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Our Lady's Little Glass
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In one of the tales collected by Jacob and Wilhelm Grimm, Our Lady's Little Glass, this flower is used by Our Lady to drink wine with when she helps free a wagoner's cart. The story goes on to say that "the little flower is still always called Our Lady's Little Glass."
Although it produces attractive flowers, it is often unwelcome in gardens as a nuisance weed due to its rapid growth and choking of cultivated plants. It was most likely introduced into North America as a contaminant in crop seed as early as 1739, as an invasive species. Plants typically inhabit roadsides, grasslands and also along streams. Its dense mats invade agricultural fields and reduce crop yields; it is estimated that crop losses due to this plant in the United States exceeded US$377 million in the year 1998 alone.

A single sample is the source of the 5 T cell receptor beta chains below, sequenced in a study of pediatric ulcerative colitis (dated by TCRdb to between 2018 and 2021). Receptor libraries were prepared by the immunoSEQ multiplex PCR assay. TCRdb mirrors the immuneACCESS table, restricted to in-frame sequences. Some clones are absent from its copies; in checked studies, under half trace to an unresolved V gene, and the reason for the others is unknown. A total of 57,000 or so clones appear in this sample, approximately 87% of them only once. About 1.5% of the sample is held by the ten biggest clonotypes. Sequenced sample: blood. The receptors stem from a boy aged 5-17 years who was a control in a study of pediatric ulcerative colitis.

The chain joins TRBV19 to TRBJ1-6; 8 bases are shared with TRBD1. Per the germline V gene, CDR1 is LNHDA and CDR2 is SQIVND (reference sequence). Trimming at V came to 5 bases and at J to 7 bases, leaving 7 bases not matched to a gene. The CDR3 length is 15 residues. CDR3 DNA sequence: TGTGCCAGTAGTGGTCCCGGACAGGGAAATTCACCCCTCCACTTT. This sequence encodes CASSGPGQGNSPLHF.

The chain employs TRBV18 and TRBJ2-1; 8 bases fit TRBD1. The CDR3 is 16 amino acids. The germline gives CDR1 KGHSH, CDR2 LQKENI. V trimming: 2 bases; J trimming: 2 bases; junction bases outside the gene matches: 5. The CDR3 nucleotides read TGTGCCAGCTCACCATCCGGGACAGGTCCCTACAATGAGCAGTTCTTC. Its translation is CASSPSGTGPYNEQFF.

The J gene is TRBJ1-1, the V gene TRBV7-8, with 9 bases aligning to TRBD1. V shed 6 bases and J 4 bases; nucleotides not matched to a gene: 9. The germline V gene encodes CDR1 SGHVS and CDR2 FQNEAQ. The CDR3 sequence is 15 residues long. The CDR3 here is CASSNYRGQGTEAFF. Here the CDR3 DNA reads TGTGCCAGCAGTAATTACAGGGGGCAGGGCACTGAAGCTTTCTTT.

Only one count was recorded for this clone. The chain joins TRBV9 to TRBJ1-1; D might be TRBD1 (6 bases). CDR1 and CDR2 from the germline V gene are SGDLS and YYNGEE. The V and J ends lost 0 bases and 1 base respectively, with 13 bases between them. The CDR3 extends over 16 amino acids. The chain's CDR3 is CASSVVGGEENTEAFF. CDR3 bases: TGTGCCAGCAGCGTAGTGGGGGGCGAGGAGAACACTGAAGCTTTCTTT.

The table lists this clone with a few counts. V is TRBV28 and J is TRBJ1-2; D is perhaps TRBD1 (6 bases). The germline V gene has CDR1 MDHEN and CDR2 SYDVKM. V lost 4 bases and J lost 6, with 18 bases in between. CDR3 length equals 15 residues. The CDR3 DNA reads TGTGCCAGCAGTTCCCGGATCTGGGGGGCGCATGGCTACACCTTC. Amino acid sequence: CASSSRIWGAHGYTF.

Other common names, mostly obsolete, include lesser bindweed, European bindweed, withy wind (in basket willow crops), perennial morning glory, smallflowered morning glory, creeping jenny, and possession vine. It is called leli in Punjabi.
December 2nd, 2013
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